As the halo model within the GLC range, the 63 is equipped with a long list of standard features. New specs for 2021 include parking sensors front and rear, as well as a surround-view camera system. Both are a welcome addition and should make parking as easy as pie. Other standard niceties include keyless entry and push-button start, a multi-function steering wheel with haptic feedback, heated power-adjustable front seats, dual-zone climate control, and an electric trunk liftgate. There are several optional extras available, but only one worth investing in. The Driver Assistance Package adds several advanced driver assistance features like adaptive cruise control, evasive steering assist, and congestion emergency braking, all at a reasonable $1,700.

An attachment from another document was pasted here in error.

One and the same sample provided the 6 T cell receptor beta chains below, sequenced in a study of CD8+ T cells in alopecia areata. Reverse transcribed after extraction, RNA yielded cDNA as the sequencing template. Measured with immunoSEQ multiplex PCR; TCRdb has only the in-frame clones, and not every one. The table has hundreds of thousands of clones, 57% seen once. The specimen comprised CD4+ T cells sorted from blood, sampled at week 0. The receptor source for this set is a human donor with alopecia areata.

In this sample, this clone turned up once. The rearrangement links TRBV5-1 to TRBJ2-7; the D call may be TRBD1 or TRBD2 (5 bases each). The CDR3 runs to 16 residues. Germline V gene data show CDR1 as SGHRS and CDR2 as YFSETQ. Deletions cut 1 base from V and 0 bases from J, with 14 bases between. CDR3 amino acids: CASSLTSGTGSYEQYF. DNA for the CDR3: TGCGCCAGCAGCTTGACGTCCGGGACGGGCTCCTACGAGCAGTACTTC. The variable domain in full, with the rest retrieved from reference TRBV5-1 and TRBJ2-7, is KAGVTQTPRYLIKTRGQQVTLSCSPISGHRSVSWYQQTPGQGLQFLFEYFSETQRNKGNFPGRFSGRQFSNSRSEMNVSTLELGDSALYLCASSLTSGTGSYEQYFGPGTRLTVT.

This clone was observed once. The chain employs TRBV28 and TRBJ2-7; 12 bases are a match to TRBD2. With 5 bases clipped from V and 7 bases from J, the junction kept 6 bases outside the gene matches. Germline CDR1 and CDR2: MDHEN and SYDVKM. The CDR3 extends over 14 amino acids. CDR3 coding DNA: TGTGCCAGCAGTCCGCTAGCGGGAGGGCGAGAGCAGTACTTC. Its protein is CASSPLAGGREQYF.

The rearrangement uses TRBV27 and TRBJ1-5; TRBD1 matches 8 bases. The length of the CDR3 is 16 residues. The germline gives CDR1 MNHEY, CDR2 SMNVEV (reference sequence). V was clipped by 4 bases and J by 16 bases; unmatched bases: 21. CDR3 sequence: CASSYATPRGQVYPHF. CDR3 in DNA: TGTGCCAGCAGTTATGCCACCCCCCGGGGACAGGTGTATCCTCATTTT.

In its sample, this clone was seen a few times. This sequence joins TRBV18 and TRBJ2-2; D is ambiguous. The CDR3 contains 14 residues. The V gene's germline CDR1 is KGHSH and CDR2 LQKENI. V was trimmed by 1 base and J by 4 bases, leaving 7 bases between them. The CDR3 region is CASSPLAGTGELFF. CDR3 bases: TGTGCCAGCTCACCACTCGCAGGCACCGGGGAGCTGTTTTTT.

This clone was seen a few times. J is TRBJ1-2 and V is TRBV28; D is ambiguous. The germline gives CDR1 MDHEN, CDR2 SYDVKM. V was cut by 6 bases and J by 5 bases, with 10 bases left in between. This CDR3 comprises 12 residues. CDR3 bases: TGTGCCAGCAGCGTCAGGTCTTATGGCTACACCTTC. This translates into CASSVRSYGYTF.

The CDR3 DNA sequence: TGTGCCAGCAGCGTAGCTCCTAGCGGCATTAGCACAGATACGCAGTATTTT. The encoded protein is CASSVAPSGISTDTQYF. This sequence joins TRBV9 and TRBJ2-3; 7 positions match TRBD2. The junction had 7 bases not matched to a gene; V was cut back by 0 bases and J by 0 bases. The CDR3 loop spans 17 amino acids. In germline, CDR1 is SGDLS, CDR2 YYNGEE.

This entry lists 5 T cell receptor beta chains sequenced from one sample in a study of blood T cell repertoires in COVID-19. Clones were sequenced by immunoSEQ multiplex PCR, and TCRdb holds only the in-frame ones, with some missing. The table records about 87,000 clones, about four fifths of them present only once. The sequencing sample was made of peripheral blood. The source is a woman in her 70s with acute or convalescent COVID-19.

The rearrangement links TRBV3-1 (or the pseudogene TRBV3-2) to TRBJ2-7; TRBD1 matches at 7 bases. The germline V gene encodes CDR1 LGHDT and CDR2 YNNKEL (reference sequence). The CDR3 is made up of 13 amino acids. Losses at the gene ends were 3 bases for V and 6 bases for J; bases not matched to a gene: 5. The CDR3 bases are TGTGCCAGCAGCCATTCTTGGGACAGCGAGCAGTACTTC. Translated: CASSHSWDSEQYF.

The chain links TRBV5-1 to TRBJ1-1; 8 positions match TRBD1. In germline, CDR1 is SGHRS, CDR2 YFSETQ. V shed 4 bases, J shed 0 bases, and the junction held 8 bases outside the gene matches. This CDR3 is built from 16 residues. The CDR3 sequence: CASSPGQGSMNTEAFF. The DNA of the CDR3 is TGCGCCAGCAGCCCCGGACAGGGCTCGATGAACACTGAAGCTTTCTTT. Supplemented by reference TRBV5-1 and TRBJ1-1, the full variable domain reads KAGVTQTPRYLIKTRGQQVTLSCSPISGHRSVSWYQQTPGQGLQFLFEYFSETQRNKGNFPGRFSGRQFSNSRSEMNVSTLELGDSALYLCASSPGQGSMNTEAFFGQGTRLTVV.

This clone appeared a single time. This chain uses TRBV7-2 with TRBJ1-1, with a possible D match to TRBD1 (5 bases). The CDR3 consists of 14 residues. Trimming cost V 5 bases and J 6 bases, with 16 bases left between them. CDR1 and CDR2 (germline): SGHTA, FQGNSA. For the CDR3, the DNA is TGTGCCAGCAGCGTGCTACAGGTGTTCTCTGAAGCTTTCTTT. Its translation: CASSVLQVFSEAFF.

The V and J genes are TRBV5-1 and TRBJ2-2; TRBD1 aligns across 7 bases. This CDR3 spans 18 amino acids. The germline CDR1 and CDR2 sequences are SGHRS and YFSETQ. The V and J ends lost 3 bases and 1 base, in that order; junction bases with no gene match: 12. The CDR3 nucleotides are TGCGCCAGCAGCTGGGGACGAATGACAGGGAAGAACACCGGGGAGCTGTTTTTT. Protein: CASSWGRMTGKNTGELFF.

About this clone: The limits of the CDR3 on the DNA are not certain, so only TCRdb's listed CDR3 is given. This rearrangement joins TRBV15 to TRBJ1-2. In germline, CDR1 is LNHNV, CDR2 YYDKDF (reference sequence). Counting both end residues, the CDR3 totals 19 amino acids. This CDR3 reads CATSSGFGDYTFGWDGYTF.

The C-Class sedan continues to soldier on with Merc's older COMAND system, but, rather wisely, the company chose to include the newer MBUX on the GLC. This newer system is a giant leap forward for many reasons, but mostly because it finally offers touchscreen functionality. The days of using a rotary dial are over and done. All of the infotainment features can be controlled via an iPad-like 10.25-inch screen mounted above the air vents, and a 12.3-inch digital instrument cluster. The infotainment system incorporates absolutely everything you can think of, like Apple CarPlay, Android Auto, Bluetooth, HD radio, and SiriusXM. It even has two USB ports if you're feeling old school. A 13-speaker Burmester sound system is standard. Mercedes is also making a lot of noise about its voice control, which you activate by uttering, "Hey Mercedes." It's the safest way of interacting with the car, but we still prefer a button as talking to a car remains somewhat creepy. We've seen the movie Her. Talking to an inanimate object never ends well.